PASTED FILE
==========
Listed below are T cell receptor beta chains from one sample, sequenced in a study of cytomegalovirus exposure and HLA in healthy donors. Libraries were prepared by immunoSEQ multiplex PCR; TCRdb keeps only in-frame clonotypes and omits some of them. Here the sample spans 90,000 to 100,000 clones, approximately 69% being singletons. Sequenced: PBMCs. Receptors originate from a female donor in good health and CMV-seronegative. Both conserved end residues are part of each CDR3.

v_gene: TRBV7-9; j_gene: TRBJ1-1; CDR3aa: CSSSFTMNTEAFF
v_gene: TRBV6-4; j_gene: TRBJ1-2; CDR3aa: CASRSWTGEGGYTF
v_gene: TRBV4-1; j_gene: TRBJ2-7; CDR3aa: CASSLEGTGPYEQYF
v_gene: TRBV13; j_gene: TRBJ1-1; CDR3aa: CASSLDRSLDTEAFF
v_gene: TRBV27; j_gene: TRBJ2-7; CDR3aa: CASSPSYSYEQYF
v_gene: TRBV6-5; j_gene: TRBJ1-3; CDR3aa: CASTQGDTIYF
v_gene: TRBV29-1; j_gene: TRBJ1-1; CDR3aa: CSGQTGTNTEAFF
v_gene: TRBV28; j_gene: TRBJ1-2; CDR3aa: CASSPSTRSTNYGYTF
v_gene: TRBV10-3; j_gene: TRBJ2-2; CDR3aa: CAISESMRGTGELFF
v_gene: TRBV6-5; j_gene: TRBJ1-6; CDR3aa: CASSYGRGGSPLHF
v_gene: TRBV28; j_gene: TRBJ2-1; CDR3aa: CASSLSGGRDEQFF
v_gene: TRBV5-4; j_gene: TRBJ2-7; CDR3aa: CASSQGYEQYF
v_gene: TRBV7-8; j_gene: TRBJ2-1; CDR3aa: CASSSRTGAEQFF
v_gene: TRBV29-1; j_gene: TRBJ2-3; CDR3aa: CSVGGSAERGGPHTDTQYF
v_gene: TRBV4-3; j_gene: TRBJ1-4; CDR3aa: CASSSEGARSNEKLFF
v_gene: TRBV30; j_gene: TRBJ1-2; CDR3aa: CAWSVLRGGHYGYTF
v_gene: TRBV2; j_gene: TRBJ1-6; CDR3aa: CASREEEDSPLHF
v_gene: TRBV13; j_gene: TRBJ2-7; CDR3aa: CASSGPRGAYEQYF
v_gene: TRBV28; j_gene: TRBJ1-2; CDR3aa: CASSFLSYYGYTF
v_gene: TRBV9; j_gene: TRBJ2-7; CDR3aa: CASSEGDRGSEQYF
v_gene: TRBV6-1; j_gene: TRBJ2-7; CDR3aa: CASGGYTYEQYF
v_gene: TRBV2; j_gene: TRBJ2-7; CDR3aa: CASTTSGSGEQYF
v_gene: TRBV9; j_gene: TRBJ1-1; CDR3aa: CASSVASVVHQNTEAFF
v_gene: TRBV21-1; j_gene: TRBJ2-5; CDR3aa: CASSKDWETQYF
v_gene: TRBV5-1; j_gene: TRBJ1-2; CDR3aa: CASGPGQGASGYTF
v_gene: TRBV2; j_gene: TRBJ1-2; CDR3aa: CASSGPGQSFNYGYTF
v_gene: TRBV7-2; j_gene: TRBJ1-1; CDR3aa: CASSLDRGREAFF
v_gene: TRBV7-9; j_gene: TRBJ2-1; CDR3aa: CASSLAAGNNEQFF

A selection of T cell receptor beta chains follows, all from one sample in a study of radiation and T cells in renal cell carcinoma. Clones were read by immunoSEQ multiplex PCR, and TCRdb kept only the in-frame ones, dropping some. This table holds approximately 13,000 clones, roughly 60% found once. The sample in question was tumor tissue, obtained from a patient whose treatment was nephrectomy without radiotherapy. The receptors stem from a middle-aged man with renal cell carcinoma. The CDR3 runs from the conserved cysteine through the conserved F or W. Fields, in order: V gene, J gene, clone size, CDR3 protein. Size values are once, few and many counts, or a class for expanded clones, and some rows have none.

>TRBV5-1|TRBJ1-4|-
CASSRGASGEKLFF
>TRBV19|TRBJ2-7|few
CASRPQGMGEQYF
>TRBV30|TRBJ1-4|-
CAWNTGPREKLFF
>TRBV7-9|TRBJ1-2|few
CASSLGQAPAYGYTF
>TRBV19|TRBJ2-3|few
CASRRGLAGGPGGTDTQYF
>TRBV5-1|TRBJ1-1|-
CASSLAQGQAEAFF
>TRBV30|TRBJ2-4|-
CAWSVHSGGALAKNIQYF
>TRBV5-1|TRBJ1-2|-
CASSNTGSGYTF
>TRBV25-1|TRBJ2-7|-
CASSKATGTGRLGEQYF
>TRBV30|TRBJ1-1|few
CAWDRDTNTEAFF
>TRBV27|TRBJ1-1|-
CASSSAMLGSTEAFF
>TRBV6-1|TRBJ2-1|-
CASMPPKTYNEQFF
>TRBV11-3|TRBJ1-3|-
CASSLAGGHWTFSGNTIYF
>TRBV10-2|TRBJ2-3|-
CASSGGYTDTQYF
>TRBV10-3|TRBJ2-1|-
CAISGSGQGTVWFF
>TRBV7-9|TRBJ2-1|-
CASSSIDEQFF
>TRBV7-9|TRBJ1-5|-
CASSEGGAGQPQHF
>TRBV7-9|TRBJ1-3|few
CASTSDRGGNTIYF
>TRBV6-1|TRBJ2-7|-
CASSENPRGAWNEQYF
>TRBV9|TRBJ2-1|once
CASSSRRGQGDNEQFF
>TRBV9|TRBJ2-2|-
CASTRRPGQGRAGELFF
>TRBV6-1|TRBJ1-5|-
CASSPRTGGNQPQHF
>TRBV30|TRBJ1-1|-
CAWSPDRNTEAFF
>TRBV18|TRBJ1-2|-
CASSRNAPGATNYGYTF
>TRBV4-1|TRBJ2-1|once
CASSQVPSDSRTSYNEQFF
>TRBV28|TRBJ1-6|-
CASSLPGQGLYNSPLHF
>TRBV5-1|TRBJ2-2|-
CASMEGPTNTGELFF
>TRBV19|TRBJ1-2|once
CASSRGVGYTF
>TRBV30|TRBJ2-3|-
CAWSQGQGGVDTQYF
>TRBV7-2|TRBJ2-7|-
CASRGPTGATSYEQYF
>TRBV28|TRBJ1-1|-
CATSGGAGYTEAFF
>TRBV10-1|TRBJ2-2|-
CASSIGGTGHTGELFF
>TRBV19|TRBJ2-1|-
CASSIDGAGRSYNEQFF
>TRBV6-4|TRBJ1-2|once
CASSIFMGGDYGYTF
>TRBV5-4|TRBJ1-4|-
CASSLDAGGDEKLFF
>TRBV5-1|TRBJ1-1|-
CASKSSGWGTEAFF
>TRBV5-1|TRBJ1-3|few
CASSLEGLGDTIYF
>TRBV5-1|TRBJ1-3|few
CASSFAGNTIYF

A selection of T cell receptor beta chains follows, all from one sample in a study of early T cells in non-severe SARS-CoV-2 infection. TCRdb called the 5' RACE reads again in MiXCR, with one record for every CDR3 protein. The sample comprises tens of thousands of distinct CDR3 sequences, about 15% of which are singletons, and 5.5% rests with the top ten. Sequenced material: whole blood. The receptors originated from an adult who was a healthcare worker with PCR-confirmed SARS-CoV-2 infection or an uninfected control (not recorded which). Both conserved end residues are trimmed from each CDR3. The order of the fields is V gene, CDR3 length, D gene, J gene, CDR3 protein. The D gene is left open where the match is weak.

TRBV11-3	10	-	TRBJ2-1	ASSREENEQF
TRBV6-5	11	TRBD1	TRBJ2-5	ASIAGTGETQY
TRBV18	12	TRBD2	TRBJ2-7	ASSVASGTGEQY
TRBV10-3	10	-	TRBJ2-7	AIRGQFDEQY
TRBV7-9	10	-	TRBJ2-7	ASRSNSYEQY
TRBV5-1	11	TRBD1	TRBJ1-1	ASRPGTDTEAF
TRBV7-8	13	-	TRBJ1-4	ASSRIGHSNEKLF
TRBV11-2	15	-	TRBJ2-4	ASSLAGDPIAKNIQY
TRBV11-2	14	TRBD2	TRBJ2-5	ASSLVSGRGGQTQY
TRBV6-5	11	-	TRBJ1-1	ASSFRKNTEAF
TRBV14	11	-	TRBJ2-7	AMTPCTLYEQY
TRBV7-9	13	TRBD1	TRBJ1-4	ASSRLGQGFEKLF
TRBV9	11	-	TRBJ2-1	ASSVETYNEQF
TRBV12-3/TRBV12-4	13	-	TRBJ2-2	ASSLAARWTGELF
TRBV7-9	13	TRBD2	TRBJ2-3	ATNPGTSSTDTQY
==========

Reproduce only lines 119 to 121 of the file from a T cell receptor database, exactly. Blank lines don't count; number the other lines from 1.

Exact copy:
TRBV7-9	13	TRBD1	TRBJ1-4	ASSRLGQGFEKLF
TRBV9	11	-	TRBJ2-1	ASSVETYNEQF
TRBV12-3/TRBV12-4	13	-	TRBJ2-2	ASSLAARWTGELF